1: Miracle at the Maple Street Jam

1: Miracle at the Maple Street Jam

From Chicken Soup for the Soul: Miracles Happen

Miracle at the Maple Street Jam

Angels deliver Fate to our doorstep—and anywhere else it is needed.

~Jessi Lane Adams

I wasn’t looking forward to Christmas. The past year had been a downer. I hadn’t counted on missing my mother so much. Often, I’d driven by her apartment building on my nursing rounds, thinking I would run in for a quick coffee. Then I would remember—no more coffee perking, no cookies, no Swedish coffee cake, no Mom.

She left too soon. One day, she wound up in emergency for a “little sore on my leg,” as she put it. Within twelve days, she was dead from a widespread infection that couldn’t be stopped. The tough lady I knew was no match for necrotizing fasciitis.

I ached for her. She seldom left my mind. The day she died, I started writing songs. That was a year and three hundred songs ago. Memories of her live in everything I write.

We sang her to Heaven in the hospital room with “Angels Watch O’er Me,” a song I penned while I mopped her fevered brow. How could I drum up Christmas spirit this year? I didn’t think I could.

“Hi, Gloria! Coming out tonight?” It was one of my band mates.

I had forgotten. Wednesday—jam night. Bluegrassers from the town gathered for a night of music, or “jamming,” coffee and treats at the community hall on Maple Street. It was usually a fun time for me.

“Nah—I’ve got a lot of paperwork, and it’s going to take me a while,” I said.

Paperwork? Where’d that come from? I had no paperwork. Actually, I wanted to put up my little Christmas village. I had bought some new pieces, and my granddaughter would be looking for it.

“Aw, come on. It’s the last one before Christmas.”

Jeez, she got whiny sometimes. Couldn’t she tell I just wanted to have my own little pity party tonight?

“Besides, it’s your turn to pick up Isabelle,” my band mate said.

Isabelle. I couldn’t disappoint her. I loved this woman. She was an elderly blind lady we met at a concert a few years back. Attended everything we put on. She was our best ambassador—and she made fantastic hermit cookies.

Isabelle had no family that we knew of, and couldn’t drive, so she depended on the Bluegrass Guild members to bring her to the jams. She sang and played guitar too.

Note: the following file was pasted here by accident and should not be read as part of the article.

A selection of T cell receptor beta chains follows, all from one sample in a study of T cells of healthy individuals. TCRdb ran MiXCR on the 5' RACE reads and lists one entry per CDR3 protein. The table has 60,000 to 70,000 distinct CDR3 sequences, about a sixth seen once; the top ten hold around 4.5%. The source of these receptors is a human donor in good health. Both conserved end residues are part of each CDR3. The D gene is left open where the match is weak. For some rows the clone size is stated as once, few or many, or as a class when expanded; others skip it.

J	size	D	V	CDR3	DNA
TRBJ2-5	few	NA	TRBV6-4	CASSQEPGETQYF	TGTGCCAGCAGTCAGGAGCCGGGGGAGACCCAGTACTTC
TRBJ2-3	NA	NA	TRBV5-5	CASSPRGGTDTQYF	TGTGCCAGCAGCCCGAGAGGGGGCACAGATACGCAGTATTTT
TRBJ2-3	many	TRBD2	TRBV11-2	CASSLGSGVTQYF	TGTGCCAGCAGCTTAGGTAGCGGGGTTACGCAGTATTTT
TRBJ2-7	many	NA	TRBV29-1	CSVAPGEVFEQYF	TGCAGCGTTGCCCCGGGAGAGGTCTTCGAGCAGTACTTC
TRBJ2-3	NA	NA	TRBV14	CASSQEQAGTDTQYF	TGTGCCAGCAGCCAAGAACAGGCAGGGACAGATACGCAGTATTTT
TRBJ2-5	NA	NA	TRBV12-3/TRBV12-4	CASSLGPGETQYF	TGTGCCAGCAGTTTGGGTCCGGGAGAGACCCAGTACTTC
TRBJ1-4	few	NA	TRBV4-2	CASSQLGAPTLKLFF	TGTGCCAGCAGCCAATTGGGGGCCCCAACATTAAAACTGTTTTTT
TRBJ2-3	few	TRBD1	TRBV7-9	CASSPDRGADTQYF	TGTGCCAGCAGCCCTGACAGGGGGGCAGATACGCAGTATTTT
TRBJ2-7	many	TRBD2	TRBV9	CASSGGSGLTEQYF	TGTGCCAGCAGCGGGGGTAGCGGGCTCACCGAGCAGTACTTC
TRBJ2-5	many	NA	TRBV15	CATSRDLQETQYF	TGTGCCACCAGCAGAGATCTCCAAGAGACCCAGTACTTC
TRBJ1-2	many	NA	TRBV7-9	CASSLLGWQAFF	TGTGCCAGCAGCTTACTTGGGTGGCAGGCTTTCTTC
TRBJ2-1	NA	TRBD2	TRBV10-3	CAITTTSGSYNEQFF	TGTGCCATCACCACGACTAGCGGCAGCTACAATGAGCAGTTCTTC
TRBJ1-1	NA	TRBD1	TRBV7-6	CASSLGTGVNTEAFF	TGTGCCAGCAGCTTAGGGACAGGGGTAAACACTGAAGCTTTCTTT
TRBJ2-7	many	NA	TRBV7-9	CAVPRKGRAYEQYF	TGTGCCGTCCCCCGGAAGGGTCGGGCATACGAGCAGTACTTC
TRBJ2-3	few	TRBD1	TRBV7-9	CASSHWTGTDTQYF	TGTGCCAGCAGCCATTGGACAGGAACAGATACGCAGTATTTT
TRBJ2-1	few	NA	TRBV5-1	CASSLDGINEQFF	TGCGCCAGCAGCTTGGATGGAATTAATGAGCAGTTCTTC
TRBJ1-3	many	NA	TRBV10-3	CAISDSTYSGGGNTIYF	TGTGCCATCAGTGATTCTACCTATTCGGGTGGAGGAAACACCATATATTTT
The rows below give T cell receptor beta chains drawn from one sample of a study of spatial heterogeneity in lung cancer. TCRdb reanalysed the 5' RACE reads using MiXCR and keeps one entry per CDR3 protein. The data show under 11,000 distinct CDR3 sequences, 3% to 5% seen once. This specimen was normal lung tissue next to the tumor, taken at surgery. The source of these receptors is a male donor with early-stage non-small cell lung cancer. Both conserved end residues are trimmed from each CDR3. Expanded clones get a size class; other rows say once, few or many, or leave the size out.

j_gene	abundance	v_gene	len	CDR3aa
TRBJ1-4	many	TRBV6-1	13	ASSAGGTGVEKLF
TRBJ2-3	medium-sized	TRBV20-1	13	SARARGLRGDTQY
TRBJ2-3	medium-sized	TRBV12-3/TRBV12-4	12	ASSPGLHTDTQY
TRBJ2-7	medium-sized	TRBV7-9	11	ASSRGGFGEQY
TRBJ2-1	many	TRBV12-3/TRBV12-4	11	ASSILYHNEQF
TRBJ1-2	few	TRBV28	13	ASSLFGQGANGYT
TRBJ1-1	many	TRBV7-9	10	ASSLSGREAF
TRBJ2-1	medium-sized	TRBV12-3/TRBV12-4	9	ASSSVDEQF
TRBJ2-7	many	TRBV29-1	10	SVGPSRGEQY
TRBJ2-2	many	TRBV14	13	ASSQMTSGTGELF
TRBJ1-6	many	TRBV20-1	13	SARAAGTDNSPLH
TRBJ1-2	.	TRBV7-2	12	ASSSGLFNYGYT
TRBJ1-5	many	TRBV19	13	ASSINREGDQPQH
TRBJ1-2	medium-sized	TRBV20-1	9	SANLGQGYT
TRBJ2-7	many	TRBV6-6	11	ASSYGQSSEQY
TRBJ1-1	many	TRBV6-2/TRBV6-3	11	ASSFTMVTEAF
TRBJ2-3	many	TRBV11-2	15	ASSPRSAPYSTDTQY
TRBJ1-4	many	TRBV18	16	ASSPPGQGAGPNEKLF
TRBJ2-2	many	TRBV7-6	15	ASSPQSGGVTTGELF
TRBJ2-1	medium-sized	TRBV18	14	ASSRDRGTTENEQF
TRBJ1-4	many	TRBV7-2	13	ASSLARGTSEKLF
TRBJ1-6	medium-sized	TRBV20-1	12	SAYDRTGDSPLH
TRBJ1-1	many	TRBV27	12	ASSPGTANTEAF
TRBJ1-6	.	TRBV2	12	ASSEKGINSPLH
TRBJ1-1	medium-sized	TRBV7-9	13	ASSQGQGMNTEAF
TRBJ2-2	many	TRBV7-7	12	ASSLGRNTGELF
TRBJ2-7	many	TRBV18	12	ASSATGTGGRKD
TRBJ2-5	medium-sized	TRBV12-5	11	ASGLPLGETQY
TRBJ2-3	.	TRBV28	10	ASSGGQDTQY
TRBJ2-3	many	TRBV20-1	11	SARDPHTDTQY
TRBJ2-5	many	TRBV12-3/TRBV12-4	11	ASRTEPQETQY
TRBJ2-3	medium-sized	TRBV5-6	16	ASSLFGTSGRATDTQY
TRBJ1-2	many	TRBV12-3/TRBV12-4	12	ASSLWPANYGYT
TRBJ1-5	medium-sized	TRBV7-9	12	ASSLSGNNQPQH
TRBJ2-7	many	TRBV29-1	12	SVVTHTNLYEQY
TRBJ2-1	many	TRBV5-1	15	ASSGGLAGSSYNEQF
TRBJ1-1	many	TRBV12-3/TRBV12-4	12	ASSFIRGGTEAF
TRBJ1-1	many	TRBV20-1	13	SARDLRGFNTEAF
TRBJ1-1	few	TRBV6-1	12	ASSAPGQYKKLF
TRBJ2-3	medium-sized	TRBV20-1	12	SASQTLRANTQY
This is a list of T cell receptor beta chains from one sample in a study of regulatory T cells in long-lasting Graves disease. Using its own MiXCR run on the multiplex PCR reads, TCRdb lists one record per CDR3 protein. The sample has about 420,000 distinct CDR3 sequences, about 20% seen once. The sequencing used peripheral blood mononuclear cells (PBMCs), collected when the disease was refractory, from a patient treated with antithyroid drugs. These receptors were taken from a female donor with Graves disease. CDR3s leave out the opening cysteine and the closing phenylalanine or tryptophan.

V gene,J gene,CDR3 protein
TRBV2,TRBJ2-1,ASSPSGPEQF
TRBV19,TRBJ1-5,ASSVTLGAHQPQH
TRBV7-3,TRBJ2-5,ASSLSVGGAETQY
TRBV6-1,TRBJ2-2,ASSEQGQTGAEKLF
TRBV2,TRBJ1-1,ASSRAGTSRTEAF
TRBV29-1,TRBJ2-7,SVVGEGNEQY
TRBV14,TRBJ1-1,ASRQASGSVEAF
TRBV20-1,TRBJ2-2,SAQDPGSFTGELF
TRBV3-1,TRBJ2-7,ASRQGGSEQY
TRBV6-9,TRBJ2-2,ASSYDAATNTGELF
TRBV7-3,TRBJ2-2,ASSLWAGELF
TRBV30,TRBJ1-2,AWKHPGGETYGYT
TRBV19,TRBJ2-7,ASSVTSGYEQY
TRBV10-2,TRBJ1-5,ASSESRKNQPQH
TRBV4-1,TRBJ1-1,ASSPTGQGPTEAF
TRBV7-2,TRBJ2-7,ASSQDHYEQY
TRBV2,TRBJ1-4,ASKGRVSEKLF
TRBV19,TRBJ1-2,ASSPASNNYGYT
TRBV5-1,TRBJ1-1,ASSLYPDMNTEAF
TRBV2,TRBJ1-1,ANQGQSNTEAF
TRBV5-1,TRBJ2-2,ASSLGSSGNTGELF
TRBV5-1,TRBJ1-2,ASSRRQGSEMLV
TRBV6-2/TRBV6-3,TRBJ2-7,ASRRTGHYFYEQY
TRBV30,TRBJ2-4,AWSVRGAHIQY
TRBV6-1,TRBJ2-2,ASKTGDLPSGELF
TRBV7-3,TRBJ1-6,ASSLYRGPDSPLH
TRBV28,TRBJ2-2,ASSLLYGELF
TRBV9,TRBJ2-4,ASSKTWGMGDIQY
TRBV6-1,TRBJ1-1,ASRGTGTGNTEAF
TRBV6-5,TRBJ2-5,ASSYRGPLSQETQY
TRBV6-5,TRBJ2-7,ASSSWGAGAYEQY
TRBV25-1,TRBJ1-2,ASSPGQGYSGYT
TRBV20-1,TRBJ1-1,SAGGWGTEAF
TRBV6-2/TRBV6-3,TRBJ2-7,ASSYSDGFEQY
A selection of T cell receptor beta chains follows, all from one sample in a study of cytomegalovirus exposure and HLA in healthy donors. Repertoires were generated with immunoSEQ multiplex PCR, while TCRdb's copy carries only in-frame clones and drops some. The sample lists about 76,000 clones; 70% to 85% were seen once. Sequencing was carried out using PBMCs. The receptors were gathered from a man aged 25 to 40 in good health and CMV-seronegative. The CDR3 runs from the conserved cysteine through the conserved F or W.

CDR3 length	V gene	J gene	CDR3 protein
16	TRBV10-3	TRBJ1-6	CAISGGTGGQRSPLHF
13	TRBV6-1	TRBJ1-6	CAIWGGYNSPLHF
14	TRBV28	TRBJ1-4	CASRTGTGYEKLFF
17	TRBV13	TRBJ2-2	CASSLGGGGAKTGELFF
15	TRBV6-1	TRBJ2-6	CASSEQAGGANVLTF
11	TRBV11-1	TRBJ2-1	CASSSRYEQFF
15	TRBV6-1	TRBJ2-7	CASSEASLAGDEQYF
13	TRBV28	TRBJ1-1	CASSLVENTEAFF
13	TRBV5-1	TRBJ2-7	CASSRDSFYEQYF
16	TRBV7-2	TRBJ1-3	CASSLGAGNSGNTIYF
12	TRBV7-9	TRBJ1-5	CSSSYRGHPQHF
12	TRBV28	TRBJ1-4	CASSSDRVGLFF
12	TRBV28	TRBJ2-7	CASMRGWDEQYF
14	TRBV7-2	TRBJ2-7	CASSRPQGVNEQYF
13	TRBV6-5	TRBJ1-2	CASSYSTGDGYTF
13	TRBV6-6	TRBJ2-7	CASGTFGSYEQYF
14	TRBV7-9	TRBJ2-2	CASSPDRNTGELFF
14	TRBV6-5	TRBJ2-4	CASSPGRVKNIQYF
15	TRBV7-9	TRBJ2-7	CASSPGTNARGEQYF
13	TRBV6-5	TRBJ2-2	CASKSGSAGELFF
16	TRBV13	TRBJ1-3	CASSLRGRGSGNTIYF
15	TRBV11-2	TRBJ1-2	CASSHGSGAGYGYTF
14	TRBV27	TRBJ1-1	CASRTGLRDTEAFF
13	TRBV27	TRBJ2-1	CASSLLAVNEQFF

“I’ll phone her and pick her up,” I said.

Maybe the jam would pull me out of this funk. Grabbing my mandolin and my autoharp, I headed out. The Christmas village would have to wait.

The aroma of coffee greeted me, and made me miss my mother again. People rose to help Isabelle to her seat.

“Coffee, Isabelle?” someone asked her.

“No, maybe later,” she answered. “Let’s sing. Key of G, ‘Blue Ridge Mountain Blues.’ ” It sure didn’t take her long to unpack and tune up.

When coffee time rolled around, I hated to stop. It was one of those rare nights when everyone was clicking. The music was top notch, everyone playing his or her best.

As we prepared to go back to jamming, a stranger came in, carrying a guitar. She looked a bit lost, so I went over to greet her. I remembered my first time there, same feeling.

“Come on in—I’m Gloria. Have a seat. Still lots of coffee.”

“Thanks. I’m just in town for a conference tomorrow at your hospital. I saw the jam notice in the paper. Mind if I join you? I’m Violet, by the way.”

“Not at all. We’re just getting ready to start up again. Love to hear you play, Violet.” Her pale face was lined and tired, eyes sad. This woman had a story.

I worked at the hospital. I knew the conference had something to do with development of a new treatment centre. Maybe she was a presenter.

“Oh, I’m not that good. I just like playing along,” Violet said. “Mmm. This coffee’s good.”

With that, she sat down across from Isabelle and me, as the banjo signaled the beginning of “Katy Daley.”

Violet played a mean guitar, but she seemed distracted by Isabelle. It was not unusual. People stared at Isabelle when they first saw her. Her eyes were continually wandering upwards. She sometimes wore dark glasses, but tonight she had chosen not to.

I finished “Dream of a Miner’s Child” with harmony and backup from my band mates. Isabelle stood up. In a soft voice, she began singing “Silent Night.” We played along in the background, but I noticed that Violet had put her guitar down to search for something. Probably a Kleenex, because tears streamed down her face. The old carol must have hit the same nerve as me, especially as sung by Isabelle, hauntingly beautiful. Music moved some people that way.

As the carol ended, Violet got up and walked over. She took Isabelle’s hand. The room fell silent. People gaped, including me.

“Mom?”

“Violet? Is that you? My girl?” The two fell into each other’s arms, sobbing openly.

By the end of the evening, we were treated to a duet from Violet and Isabelle, and a heartrending story of how and why they had drifted apart. Violet was on the road, speaking to organizations about her life as a former drug addict.

Isabelle didn’t say too much. She did tell us she always prayed Violet was all right.

It was the best jam ever, and I am glad I didn’t miss it. My mother was still on my mind, but the events of the evening did much to dull the sorrow I had felt earlier.

The music was good, Isabelle’s cookies were delicious, and we were witnesses to a miraculous reunion on Maple Street. To this day, I think angels had something to do with it.

~Gloria Jean Hansen

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